When television began in Australia it inevitably started up first in Sydney and Melbourne in 1956. The following year it was announced that TV services would be extended to the other capital cities of Brisbane, Adelaide, Perth and Hobart.
By the end of 1959, Brisbane would have three channels, Adelaide would have two, and Perth would have its first channel – TVW7. (Hobart followed in 1960)
The licence to operate Perth’s first commercial television station was issued to TVW Limited, owned by West Australian Newspapers, in October 1958. The only other applicant for the licence was Western Television Services which had ties with News Limited, based in Adelaide. News Limited was successful, however, in gaining one of the two commercial television licences for Adelaide.
TVW7 made its first test transmissions from 31 August 1959 and was officially opened on Friday 16 October 1959. The station was operating from studios in the suburb of Tuart Hill and from a transmitter located in Bickley.
The opening night’s line-up started with speeches from TVW general manager James Cruthers and Western Australian governor Sir Charles Gairdner, who officially declared the station open. Later in the evening, TVW7 presented the first edition of its live-to-air variety show, Spotlight, featuring Rolf Harris who had returned from London to become a presenter and producer for TVW.
TVW7 would have Perth’s TV viewers all to itself for the next few months – as ABC’s local channel, ABW2, did not commence transmission until May 1960.
Perth’s second commercial channel, STW9, commenced transmission in June 1965 – almost six years after TVW launched. It was this prolonged commercial monopoly in the market that helped TVW gain an unbeatable position against its newcomer rival and, to this day, TVW7 continues to dominate ratings in Perth.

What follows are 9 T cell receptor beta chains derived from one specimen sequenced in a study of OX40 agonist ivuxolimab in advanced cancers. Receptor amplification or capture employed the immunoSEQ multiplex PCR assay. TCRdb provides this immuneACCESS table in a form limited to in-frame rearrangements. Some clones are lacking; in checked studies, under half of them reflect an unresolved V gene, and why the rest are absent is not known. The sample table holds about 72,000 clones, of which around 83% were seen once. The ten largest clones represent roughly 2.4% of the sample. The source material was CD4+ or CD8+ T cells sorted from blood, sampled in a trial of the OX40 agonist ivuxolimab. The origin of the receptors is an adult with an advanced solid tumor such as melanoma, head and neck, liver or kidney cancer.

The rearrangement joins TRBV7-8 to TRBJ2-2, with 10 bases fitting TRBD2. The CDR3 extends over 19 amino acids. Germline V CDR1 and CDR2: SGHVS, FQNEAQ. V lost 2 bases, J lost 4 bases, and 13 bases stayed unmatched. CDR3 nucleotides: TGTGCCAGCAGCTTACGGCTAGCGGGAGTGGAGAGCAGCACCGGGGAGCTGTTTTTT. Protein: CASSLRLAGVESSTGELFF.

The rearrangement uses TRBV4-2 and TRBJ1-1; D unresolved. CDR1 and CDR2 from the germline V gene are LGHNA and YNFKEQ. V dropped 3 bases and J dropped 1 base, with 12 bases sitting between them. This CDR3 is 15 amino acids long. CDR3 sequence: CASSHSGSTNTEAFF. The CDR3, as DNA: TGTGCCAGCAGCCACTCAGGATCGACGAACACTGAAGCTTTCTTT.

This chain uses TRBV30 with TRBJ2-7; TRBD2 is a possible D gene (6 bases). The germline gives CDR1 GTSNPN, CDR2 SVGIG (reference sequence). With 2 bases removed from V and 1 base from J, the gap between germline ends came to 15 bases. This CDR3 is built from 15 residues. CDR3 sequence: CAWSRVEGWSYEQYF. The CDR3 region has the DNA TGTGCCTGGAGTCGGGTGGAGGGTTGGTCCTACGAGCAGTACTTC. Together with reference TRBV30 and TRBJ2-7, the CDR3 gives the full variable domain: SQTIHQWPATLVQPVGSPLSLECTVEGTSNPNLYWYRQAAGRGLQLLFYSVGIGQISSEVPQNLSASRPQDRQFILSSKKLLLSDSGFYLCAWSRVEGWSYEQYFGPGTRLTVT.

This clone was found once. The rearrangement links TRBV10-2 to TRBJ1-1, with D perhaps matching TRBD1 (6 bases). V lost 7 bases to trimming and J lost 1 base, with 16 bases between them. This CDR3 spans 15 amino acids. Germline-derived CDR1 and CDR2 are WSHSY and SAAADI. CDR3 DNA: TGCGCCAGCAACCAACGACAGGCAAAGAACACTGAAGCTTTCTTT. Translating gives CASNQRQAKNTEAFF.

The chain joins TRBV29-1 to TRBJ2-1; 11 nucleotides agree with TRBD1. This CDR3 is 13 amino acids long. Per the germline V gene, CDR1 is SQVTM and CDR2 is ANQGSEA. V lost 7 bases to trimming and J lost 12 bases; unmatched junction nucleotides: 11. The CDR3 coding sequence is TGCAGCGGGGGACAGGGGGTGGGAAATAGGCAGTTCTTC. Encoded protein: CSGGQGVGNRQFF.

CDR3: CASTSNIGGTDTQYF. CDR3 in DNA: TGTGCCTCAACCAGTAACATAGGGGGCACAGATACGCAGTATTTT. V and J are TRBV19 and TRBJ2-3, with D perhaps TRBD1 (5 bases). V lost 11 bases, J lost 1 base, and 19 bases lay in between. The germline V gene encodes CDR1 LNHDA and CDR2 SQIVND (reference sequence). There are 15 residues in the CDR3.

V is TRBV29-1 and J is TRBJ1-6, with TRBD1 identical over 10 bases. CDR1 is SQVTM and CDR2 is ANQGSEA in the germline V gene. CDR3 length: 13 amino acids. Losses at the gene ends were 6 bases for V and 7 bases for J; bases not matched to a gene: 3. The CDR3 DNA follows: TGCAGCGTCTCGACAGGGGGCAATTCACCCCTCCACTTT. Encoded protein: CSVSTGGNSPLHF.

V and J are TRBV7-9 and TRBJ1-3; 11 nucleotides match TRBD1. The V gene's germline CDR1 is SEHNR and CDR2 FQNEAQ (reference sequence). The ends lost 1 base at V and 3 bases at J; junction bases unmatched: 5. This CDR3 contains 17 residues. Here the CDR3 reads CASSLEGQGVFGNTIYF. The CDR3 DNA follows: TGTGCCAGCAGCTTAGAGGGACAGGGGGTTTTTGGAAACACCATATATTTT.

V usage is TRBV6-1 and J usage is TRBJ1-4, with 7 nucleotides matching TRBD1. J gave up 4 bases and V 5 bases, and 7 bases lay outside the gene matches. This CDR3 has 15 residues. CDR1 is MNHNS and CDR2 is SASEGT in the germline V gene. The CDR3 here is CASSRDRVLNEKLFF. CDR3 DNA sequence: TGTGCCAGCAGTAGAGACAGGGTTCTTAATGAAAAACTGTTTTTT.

In the lead-up to TVW7’s 50th anniversary – and a planned staff reunion – the website WA TV History has compiled an excellent and detailed account of various aspects of the station’s history – including some of the channel’s past and present personnel, programs and technical production. There is a vast array of photographs – many donated from the personal collections of former staff – and a roll-call of people who have worked at TVW7, and also a list of Western Australia’s TV Week Logie award winners.
Some names have gone on from TVW7 to become known across Australia. Garry Meadows was an early TVW presenter who went on to radio and television on the east coast. Johnny Young hosted a pop music program, Club Seventeen. Peter Meakin worked in the news room before heading the news department at Nine and now the Seven Network. Ann Sanders was a game show hostess on $50,000 Letterbox. Simon Reeve was a children’s show host and news reporter. Terry Willesee was a newsreader.
And it would be remiss not to mention what is the station’s annual highlight – Telethon. Since 1968, Telethon has raised over $80 million for children’s charities in Western Australia. It has attracted national attention and international celebrities – including Michael Jackson, Stevie Wonder, Whitney Houston, Sammy Davis Jnr and Celine Dion – some of which came to Australia specifically for Telethon. (Pictured are Johnny O’Keefe, Graham Kennedy, Bobby Limb and Stuart Wagstaff, all sans shirts for a stunt at the first Telethon.)
WA TV History is an excellent resource and a highly-recommended read.
Additional source: Eric Fisher